N.S. family upset it wasn't told rental apartment had bedbug problem
'They basically lied to us with my newborn in my arms and it cost us a lot of money,' says Krista Miller
A family is upset it rented a Halifax-area apartment without being told the building has a history of bedbug infestations.
"It bothers me the fact that they obviously saw me come in with my three-month-old looking for a place to live. They told me the unit we were moving into was the best that they had," said Krista Miller.
She was a resident at 538 Herring Cove Rd. in Spryfield before moving to Clayton Park in December. Miller said she paid $809 a month to rent the three-bedroom apartment, which appeared to be renovated, so she thought she was getting a great deal.
"We went with it and they basically lied to us with my newborn in my arms and it cost us a lot of money," said Miller.
CBC contacted MetCap Living, the company that owns the building, but it declined to comment.
The family started renting the place in July 2018 on a one-year lease.
Miller said within a month of living at the building, pest-control work was being done and notices were provided to tenants.
She said the landlord never told them that the spraying was specifically for bedbugs, calling it a "preventive measure" instead.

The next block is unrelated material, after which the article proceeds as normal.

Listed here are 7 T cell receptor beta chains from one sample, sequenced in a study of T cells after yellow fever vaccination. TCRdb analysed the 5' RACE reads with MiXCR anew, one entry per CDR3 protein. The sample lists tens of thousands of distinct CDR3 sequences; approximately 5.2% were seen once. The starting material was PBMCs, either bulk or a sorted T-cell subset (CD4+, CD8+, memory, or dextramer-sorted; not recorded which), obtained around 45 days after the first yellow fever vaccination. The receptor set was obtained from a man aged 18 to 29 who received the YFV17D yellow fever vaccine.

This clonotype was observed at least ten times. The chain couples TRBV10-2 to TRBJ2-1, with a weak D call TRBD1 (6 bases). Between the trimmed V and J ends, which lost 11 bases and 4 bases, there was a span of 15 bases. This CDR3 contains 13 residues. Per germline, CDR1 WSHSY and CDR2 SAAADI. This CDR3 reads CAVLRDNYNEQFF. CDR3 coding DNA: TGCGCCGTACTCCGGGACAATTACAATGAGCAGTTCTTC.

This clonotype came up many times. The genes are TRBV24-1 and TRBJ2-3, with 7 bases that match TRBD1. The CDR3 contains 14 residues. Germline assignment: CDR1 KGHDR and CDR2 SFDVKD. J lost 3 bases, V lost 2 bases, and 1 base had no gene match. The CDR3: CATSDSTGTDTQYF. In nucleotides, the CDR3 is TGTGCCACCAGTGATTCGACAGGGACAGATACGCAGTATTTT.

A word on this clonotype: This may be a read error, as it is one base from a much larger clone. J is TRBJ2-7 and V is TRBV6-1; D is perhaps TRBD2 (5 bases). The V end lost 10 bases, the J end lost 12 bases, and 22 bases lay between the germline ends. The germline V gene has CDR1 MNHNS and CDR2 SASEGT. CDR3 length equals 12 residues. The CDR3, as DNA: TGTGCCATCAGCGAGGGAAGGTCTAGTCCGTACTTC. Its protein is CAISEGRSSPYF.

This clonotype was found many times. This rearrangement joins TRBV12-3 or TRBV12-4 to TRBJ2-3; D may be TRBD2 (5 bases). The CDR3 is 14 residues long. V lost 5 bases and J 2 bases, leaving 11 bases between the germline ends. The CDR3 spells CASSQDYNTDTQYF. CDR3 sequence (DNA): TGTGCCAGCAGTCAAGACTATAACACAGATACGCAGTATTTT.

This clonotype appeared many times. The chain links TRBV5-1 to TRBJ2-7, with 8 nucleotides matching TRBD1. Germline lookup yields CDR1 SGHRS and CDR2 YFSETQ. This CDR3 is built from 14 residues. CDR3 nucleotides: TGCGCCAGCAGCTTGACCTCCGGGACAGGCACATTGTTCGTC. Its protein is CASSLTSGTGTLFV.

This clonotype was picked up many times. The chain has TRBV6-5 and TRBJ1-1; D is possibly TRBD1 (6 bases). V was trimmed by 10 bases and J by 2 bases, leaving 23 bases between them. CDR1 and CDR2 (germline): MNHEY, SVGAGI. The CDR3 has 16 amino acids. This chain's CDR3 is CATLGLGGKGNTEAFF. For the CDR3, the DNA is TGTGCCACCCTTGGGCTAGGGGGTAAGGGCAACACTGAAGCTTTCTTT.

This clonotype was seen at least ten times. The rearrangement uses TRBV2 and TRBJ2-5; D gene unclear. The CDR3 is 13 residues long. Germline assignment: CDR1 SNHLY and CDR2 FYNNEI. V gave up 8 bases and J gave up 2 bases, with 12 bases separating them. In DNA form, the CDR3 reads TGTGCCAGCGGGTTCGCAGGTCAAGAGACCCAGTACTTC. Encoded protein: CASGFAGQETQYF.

After two months of living there, Miller noticed bedbugs on the floor. She said only her boyfriend was bitten by them.
'You can see all their eggs'
Miller said she was told by a pest-control worker working at the building that the units have been infested with bedbugs for years.
Miller and her boyfriend, with the help of their families, spent over $2,000 to move and replace their furniture and mattresses.
"We got rid of our shower curtains and when we took our curtains down, there were bedbugs along our curtain rails and you can see all their eggs," said Miller. "It looks like oil stains."
What a landlord's obligations are to tenants
Marla MacInnis, a spokesperson for Service Nova Scotia, said that under the Residential Tenancies Act, landlords aren't required to notify tenants about things such as bedbugs.
"The act require landlords to provide units that are in a good state of repair, are fit for habitation and comply with all laws respecting standards of health, safety or housing," MacInnis said in an email.
Miller said she paid her January rent in advance, but won't be getting her money back because she didn't give proper notice.
"I feel like we shouldn't have to give any notice if we were being eaten by bedbugs and we had no idea," Miller said.